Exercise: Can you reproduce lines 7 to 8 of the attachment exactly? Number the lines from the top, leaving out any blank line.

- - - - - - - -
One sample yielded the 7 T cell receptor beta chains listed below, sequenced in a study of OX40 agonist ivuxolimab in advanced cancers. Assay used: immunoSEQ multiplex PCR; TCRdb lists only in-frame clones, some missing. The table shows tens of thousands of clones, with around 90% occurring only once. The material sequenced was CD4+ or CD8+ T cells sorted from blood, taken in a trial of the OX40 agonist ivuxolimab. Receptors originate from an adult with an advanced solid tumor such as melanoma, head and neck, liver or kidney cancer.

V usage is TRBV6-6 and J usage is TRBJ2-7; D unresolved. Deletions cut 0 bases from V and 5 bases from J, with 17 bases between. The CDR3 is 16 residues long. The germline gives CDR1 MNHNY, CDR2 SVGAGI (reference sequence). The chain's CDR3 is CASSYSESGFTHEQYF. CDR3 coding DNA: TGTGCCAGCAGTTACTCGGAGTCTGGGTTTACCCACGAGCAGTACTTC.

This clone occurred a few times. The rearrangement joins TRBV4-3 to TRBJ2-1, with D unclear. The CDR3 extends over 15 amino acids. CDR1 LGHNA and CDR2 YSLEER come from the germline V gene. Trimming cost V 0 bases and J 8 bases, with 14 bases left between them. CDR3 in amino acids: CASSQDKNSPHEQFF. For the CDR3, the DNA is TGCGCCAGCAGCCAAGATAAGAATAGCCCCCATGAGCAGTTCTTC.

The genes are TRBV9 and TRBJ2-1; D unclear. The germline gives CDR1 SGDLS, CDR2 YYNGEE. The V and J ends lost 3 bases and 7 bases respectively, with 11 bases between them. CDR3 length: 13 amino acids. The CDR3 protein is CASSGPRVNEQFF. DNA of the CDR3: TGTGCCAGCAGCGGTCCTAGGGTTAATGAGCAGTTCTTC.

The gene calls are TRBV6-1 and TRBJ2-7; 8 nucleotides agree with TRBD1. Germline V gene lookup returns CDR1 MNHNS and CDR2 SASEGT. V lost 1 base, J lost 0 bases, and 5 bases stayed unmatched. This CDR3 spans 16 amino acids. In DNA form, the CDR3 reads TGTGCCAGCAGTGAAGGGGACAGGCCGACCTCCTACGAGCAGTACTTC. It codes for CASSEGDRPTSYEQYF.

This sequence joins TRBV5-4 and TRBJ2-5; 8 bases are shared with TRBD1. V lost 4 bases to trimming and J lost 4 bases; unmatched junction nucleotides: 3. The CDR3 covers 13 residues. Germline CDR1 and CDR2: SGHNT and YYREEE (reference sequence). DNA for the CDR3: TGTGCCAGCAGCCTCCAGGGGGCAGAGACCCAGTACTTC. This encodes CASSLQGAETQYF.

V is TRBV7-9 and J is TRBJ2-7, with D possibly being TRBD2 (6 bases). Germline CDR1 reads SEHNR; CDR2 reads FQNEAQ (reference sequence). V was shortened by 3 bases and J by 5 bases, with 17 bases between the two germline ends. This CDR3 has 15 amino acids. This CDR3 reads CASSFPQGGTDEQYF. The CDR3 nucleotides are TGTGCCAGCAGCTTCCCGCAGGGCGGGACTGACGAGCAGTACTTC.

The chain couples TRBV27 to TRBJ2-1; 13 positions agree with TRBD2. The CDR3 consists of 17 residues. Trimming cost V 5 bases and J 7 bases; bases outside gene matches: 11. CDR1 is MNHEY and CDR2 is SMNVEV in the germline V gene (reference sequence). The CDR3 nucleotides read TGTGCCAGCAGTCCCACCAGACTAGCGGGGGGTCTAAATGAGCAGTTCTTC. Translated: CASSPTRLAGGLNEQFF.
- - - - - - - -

V is TRBV7-9 and J is TRBJ2-7, with D possibly being TRBD2 (6 bases). Germline CDR1 reads SEHNR; CDR2 reads FQNEAQ (reference sequence). V was shortened by 3 bases and J by 5 bases, with 17 bases between the two germline ends. This CDR3 has 15 amino acids. This CDR3 reads CASSFPQGGTDEQYF. The CDR3 nucleotides are TGTGCCAGCAGCTTCCCGCAGGGCGGGACTGACGAGCAGTACTTC.

The chain couples TRBV27 to TRBJ2-1; 13 positions agree with TRBD2. The CDR3 consists of 17 residues. Trimming cost V 5 bases and J 7 bases; bases outside gene matches: 11. CDR1 is MNHEY and CDR2 is SMNVEV in the germline V gene (reference sequence). The CDR3 nucleotides read TGTGCCAGCAGTCCCACCAGACTAGCGGGGGGTCTAAATGAGCAGTTCTTC. Translated: CASSPTRLAGGLNEQFF.